Figure 3: Evolution of anthropogenic CO2 sources and sinks between 1765 and 2005.
Figure 3

Fossil fuel burning30 (including a small contribution from cement production) is the only source considered here, and is shown as positive values. Sinks, shown as negative values, include the atmosphere, ocean, and land biosphere. Error envelope (as in Fig. 1 legend), indicated by broken lines and the shaded area, includes a 5% uncertainty in fossil fuel emissions17.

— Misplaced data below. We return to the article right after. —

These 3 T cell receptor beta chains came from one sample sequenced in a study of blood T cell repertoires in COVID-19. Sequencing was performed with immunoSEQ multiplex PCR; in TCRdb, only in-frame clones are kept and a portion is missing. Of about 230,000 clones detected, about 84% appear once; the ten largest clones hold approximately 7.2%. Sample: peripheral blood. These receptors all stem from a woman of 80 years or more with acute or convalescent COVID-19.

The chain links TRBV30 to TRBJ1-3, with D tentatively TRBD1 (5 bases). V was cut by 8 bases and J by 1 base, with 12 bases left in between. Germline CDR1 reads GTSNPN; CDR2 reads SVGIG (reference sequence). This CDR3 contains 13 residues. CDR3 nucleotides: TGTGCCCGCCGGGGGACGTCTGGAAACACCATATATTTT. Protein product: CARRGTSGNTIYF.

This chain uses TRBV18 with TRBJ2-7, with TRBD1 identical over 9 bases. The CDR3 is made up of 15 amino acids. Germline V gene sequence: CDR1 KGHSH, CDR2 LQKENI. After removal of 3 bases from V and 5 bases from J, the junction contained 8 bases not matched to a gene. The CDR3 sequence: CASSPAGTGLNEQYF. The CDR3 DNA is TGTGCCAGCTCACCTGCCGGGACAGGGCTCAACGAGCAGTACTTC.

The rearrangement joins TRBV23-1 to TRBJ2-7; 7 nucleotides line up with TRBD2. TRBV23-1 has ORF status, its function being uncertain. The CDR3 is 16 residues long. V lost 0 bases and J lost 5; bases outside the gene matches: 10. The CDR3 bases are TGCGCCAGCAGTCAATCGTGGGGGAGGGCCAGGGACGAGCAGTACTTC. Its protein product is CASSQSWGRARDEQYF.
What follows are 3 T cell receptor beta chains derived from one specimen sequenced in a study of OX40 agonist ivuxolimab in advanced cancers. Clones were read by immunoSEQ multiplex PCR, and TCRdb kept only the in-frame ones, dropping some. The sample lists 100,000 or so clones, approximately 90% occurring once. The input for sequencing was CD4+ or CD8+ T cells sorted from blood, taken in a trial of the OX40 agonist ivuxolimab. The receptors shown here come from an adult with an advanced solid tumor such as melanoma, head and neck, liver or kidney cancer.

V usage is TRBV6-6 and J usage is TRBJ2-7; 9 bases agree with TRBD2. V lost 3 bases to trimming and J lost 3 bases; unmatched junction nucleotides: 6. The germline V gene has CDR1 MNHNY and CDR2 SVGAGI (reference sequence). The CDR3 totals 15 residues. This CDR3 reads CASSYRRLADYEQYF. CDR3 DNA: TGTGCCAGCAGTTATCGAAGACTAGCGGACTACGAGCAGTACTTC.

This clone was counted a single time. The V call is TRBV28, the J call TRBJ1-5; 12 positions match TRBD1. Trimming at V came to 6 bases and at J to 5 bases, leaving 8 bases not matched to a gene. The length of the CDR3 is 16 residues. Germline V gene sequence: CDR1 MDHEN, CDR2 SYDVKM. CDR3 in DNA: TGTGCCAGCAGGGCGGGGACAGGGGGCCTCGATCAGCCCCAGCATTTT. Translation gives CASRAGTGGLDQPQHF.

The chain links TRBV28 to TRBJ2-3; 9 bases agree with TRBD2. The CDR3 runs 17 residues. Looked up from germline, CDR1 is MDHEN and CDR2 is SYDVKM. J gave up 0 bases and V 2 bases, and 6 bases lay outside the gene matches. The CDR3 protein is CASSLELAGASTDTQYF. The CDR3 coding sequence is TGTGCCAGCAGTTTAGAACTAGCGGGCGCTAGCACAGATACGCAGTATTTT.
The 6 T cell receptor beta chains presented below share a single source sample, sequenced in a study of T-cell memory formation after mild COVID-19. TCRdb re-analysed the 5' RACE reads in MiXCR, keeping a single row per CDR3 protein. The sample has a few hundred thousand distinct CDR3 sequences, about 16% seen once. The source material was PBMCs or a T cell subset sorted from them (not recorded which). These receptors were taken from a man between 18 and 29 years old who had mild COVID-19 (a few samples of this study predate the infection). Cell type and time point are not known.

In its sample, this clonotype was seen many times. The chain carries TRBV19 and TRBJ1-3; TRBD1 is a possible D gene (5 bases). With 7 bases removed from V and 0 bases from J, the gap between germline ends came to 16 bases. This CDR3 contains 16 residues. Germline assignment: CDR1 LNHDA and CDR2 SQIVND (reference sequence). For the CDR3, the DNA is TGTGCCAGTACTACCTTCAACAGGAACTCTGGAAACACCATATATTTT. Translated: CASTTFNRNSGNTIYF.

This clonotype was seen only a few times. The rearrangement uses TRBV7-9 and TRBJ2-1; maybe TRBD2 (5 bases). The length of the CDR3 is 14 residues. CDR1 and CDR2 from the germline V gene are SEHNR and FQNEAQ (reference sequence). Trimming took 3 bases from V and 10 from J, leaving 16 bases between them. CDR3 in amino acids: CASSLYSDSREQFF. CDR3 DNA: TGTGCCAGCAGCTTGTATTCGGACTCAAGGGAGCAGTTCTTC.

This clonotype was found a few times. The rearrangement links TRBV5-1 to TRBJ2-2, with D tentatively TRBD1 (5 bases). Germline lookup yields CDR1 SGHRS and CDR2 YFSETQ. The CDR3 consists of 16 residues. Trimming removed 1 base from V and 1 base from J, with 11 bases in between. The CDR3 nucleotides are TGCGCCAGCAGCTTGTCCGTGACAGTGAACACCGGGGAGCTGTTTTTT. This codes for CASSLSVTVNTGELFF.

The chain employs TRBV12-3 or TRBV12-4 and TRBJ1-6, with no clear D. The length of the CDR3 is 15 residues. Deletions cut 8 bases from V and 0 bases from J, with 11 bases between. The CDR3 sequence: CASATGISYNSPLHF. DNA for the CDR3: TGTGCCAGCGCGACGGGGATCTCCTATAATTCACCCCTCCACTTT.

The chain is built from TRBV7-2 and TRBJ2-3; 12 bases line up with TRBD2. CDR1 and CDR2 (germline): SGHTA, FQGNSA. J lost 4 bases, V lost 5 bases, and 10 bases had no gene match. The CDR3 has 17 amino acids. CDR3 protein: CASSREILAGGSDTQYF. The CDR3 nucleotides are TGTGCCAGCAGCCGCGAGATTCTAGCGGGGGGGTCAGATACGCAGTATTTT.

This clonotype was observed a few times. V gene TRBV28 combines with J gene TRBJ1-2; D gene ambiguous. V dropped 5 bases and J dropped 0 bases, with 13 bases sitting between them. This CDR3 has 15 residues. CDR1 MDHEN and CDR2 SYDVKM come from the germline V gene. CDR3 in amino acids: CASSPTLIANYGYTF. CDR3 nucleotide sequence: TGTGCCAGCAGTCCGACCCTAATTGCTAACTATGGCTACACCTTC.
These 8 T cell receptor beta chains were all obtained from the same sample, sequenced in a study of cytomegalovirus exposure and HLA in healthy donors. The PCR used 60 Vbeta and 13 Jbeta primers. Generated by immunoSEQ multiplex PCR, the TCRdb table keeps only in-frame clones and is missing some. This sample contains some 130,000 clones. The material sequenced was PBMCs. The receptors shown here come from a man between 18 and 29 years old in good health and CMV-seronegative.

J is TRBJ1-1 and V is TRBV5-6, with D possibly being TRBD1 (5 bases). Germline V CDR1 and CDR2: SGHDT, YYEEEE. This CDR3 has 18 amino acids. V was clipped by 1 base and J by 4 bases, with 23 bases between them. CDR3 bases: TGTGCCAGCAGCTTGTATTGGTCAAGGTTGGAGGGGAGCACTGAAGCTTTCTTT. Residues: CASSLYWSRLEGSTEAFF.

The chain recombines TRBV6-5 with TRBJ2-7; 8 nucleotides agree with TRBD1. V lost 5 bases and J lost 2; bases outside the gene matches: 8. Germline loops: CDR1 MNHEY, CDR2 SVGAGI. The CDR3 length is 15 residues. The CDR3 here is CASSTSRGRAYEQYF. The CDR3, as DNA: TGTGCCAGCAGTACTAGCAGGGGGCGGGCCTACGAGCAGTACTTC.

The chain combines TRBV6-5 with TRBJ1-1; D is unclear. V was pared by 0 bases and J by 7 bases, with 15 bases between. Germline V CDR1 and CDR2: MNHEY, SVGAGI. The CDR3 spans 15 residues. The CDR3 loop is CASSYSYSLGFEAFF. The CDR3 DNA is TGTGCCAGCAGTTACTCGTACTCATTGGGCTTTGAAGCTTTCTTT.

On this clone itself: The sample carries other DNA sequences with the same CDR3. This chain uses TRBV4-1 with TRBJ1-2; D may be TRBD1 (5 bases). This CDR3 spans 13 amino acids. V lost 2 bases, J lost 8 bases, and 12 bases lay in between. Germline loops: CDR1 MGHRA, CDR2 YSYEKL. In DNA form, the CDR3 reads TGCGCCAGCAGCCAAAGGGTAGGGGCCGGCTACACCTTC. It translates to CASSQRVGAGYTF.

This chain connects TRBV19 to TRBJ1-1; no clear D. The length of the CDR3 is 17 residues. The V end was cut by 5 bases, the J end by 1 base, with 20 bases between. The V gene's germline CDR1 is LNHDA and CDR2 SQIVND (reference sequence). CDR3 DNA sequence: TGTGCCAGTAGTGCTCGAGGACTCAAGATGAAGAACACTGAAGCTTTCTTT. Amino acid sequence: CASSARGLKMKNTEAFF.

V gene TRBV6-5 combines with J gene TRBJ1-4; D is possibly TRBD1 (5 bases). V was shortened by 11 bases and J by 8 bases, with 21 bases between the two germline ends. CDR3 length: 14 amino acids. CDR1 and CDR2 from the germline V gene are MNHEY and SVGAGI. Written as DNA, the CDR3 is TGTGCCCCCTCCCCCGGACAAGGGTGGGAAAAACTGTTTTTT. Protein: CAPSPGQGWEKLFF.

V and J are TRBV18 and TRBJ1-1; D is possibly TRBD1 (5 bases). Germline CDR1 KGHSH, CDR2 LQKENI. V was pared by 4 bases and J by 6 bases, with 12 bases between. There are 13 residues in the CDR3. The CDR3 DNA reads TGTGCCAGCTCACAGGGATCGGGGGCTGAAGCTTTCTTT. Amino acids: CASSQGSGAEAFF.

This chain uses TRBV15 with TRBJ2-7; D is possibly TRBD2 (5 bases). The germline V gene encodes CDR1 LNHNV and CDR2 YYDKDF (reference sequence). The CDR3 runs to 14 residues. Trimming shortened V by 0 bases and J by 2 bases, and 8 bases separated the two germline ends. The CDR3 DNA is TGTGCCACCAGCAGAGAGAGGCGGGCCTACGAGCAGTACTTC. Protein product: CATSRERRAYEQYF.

One potential source of error we have neglected is variability in ocean circulation, especially long-term trends. Such variability, however, remains poorly constrained, and its impact on anthropogenic CO2 uptake is still debated. For example, ocean models show a slight decline in the rate-of-growth of Cant uptake by the Southern Ocean over the past few decades due to an increase in the strength of the meridional overturning circulation (MOC) in response to strengthened westerly winds19,20. However, a recent study21 finds no observational evidence for such a change in the MOC, suggesting that the simulated changes in the MOC and uptake may be an artefact of the eddy-parametrization used in coarse-resolution ocean models21,22. Nevertheless, it is useful to place these modelled changes within the context of our inverse calculations, which assume a cyclo-stationary circulation. The simulated decrease19, of 0.08 Pg C yr-1 per decade between 1981 and 2004, would imply a reduction in Cant uptake of roughly 2.1 Pg C over that period (equivalent to a 1 p.p.m. increase in atmospheric CO2 concentration). This value should be compared with a total ocean uptake of 46 ± 6 Pg C over the same period, as estimated by our inverse method (17.5 ± 2.5 Pg C for the Southern Ocean)—that is, a 5% reduction in the global ocean sink of anthropogenic CO2, but still well within the uncertainty of our purely data-based estimate.